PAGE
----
Credit Suisse Asia Entrepreneurs' Forum Highlights from the Credit Suisse Asia Entrepreneurs' Forum
The 3rd Asia Entrepreneurs' Forum, with the theme ‘Technology: The Future of Work’, brought together eight speakers to share valuable insights into the world of fast-paced digitization. Featuring founders, investors, and industry leaders, the forum presented an opportunity for guests to hear more about how collaborations on technological innovations help maximize and leverage their business needs.
Benjamin Cavalli, Head Private Banking South Asia and CEO Singapore, set the stage for the evening with his welcome address, as he painted a picture of the landscape that lay ahead.
“By 2020, it is projected that the global market for cross-border business-to-customer e-commerce business will cross US$900 billion, a staggering number”, he said.
He observed that developments in technology, such as big data and advances in computing power, have triggered a technological evolution, disrupting traditional brick-and-mortar businesses, reinventing the entire industry of what we are experiencing. These make for exciting times, bringing enormous improvements, and presenting a host of investment opportunities for long-term investors.
In line with the theme of digital innovations, Ben also proudly showcased Credit Suisse’s latest technological innovation—CS Chat. CS Chat allows clients to conveniently communicate with their CS team in a secure and compliant manner anywhere, anytime.
The keynote dialogue that followed featured Tony Fernandes, Group CEO of AirAsia. Moderated by Jullie Kan, Vice Chairman, Private Banking Southeast Asia, “Master of Transformation” Tony regaled the audience with his candid and often tongue-in-cheek comments about his journey in turning AirAsia around.
From the time he bought the airline 18 years ago, Tony has transformed AirAsia from a conventional business to a highly profitable outfit with digital assets. Beginning with a humble inventory of two planes, 254 staff, and 200,000 passengers, AirAsia today boasts 250 planes, 21,000 staff, and 1,000,000 passengers, making it the 7th largest airline in the world.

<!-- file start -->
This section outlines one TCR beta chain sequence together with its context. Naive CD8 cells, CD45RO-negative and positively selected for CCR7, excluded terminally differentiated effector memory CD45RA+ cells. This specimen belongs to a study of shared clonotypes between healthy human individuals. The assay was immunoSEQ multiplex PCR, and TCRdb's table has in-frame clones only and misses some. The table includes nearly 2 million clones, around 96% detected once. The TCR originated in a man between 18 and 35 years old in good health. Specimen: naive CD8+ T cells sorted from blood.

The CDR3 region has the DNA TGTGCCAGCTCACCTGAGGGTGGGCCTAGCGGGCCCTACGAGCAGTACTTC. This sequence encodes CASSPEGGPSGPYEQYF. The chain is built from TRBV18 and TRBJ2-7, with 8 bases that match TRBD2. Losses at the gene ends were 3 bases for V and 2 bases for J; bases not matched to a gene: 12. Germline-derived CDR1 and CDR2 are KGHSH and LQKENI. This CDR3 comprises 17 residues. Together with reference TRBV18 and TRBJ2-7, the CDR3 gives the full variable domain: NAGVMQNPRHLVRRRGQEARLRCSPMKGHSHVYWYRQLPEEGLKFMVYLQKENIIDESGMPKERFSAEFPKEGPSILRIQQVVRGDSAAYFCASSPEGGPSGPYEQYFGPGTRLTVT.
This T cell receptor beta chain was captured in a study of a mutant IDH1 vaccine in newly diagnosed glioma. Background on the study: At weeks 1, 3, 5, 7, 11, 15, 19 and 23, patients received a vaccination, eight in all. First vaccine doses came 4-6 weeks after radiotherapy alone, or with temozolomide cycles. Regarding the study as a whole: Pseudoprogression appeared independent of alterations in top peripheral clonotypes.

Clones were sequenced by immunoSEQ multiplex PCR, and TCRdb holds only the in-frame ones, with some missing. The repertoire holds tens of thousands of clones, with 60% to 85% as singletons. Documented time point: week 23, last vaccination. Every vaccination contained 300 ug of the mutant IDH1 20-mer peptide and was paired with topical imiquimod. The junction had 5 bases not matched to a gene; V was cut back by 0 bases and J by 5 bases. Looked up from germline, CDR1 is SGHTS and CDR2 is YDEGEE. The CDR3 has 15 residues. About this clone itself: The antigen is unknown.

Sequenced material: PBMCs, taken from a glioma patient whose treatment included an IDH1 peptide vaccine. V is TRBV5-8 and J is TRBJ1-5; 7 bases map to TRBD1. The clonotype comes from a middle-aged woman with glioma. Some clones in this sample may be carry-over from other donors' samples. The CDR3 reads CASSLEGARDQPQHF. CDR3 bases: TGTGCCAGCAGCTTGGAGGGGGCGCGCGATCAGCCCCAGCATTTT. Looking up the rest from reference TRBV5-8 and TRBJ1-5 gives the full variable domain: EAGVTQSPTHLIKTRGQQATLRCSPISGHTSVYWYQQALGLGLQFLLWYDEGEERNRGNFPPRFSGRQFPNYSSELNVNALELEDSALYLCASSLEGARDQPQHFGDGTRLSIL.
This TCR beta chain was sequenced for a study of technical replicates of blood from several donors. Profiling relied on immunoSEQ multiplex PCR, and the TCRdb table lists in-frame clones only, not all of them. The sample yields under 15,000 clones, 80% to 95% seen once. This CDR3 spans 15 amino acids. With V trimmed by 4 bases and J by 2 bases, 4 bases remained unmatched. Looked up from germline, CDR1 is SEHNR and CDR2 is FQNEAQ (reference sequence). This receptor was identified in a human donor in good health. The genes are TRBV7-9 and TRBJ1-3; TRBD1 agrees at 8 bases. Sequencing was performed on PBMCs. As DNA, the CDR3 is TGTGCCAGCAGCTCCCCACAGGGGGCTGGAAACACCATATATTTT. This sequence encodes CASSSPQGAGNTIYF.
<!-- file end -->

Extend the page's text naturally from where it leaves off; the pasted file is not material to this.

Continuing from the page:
Attributing the airline’s success to “its amazing people and culture”, Tony proudly spoke about the company flat structure and culture where “everything is possible”. Bearing testament to this is the fact that AirAsia was the first airline to hire female pilots (today they have 300), and a dispatch boy who is now a First Officer.
Beyond that, Tony shared that his “whole life has been about trying things out—nothing ventured, nothing gained”. From opening up brand new routes and flying where no other airline had flown before, to using the Internet and selling all their inventory on AirAsia.com, AirAsia capitalized on opportunities to do something different.
Looking ahead, he saw their “phenomenal data” as their big asset. Having built up a tremendous amount of data over the last 18 years, the journey has begun to transform AirAsia.com into something more than just selling tickets. Coupled with their “phenomenal network”, Tony sees an opportunity for AirAsia to disrupt the cargo industry, and to allow small-medium enterprises to sell goods outside their own countries.
Discussing some of the greatest challenges that he faces today, Tony acknowledged that “every business is full of challenges, and airlines have extra challenges”. That said, he also encouraged the audience that “there is always a silver lining; where there is a crisis, there is an opportunity, and one should never give up”.
A big believer in free market, Tony hopes that there will be more open competition in Southeast Asia, with business-friendly government and legislation that will continue to encourage innovation and creativity. In addition, if ASEAN, and its 700 million strong market comes together, he is bullish about the times ahead.